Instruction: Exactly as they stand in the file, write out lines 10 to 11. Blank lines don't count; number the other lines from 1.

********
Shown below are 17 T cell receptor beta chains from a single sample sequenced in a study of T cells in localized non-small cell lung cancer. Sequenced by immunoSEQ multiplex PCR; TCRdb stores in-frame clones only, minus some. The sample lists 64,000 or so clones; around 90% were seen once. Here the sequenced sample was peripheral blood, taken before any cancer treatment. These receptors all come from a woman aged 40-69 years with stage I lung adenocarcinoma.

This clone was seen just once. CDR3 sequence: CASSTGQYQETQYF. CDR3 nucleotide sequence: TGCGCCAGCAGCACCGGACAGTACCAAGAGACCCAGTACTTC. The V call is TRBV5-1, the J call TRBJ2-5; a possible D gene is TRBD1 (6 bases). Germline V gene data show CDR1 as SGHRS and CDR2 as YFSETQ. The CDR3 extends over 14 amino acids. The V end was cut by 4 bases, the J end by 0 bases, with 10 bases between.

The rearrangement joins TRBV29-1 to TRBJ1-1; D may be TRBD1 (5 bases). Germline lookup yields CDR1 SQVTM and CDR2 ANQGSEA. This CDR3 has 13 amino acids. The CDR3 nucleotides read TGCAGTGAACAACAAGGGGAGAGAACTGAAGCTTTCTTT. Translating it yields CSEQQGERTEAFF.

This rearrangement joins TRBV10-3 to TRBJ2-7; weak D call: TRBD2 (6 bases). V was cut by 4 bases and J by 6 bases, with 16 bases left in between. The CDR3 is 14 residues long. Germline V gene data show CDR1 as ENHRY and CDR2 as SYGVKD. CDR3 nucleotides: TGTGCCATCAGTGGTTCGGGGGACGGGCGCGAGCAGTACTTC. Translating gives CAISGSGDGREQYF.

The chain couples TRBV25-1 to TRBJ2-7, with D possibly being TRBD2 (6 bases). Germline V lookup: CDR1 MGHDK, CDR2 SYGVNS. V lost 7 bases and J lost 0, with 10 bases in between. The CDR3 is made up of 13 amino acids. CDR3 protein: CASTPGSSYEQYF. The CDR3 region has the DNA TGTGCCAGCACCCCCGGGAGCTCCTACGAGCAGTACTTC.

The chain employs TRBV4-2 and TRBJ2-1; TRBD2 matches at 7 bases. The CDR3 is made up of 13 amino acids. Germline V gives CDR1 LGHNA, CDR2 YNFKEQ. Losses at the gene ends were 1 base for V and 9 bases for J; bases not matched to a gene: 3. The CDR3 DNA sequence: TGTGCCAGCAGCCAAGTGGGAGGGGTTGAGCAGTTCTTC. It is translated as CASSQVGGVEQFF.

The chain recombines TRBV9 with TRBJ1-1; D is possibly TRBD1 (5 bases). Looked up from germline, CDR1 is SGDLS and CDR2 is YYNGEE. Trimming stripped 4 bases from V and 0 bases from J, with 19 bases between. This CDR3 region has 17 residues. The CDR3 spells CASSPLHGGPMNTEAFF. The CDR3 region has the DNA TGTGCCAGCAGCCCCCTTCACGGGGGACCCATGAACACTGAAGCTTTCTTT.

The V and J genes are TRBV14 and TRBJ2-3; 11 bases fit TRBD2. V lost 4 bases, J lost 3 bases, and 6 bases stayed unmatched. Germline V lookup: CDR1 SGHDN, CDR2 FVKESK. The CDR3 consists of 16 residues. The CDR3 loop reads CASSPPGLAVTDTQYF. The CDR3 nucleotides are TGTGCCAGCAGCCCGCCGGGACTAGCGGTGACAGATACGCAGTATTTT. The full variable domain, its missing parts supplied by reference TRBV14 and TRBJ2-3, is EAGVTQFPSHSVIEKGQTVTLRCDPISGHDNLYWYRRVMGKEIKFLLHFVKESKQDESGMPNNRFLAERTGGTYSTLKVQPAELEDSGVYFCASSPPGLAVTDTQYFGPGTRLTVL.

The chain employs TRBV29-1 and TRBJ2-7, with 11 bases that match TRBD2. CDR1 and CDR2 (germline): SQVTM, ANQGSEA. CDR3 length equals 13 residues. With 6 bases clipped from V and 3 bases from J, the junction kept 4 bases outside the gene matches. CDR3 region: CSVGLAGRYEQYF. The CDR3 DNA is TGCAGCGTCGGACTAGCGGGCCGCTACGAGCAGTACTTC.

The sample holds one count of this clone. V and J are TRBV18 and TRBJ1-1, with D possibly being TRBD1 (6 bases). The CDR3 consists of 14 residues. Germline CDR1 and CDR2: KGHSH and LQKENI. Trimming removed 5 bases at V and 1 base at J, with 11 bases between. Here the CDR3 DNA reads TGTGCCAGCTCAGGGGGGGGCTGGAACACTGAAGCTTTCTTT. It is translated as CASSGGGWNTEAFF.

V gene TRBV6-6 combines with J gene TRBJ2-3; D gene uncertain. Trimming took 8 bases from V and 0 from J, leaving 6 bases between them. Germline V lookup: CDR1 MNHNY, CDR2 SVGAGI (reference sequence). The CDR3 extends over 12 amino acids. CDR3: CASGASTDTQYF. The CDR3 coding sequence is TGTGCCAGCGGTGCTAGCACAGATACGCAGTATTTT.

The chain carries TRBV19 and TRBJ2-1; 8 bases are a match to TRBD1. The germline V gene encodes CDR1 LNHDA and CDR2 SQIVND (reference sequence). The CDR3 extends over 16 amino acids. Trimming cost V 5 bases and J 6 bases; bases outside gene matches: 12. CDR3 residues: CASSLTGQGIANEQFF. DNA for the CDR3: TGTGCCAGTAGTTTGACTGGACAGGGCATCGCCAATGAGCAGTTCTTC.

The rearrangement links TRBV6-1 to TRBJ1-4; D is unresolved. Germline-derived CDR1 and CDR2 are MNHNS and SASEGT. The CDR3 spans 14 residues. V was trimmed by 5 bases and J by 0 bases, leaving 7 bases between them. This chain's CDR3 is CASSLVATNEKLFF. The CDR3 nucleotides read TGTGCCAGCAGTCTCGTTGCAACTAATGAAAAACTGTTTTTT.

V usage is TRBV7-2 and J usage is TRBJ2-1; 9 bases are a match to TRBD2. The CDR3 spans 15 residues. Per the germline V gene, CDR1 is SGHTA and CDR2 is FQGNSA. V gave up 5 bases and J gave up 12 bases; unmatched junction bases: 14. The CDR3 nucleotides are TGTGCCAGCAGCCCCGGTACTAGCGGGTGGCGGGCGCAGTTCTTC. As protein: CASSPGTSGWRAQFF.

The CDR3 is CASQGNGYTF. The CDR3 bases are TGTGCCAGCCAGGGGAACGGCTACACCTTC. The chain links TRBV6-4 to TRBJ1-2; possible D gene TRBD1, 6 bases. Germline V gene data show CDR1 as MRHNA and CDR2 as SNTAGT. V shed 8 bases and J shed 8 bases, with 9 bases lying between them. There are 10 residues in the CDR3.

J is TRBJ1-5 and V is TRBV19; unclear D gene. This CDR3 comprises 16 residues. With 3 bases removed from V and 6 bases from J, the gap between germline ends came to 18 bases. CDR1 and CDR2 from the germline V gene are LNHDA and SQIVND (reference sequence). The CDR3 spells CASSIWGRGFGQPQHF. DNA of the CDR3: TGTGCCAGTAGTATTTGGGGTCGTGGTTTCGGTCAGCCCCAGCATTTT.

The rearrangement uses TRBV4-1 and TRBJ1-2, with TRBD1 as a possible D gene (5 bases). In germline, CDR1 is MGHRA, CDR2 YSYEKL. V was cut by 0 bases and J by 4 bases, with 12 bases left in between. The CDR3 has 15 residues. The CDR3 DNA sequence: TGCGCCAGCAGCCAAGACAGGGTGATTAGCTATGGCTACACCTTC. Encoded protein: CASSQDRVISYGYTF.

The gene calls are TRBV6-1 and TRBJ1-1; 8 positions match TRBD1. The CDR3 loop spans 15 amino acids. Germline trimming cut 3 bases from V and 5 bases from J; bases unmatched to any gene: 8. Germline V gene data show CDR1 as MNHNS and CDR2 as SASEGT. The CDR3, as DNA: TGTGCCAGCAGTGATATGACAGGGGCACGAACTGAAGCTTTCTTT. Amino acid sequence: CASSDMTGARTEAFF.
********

The sample holds one count of this clone. V and J are TRBV18 and TRBJ1-1, with D possibly being TRBD1 (6 bases). The CDR3 consists of 14 residues. Germline CDR1 and CDR2: KGHSH and LQKENI. Trimming removed 5 bases at V and 1 base at J, with 11 bases between. Here the CDR3 DNA reads TGTGCCAGCTCAGGGGGGGGCTGGAACACTGAAGCTTTCTTT. It is translated as CASSGGGWNTEAFF.

V gene TRBV6-6 combines with J gene TRBJ2-3; D gene uncertain. Trimming took 8 bases from V and 0 from J, leaving 6 bases between them. Germline V lookup: CDR1 MNHNY, CDR2 SVGAGI (reference sequence). The CDR3 extends over 12 amino acids. CDR3: CASGASTDTQYF. The CDR3 coding sequence is TGTGCCAGCGGTGCTAGCACAGATACGCAGTATTTT.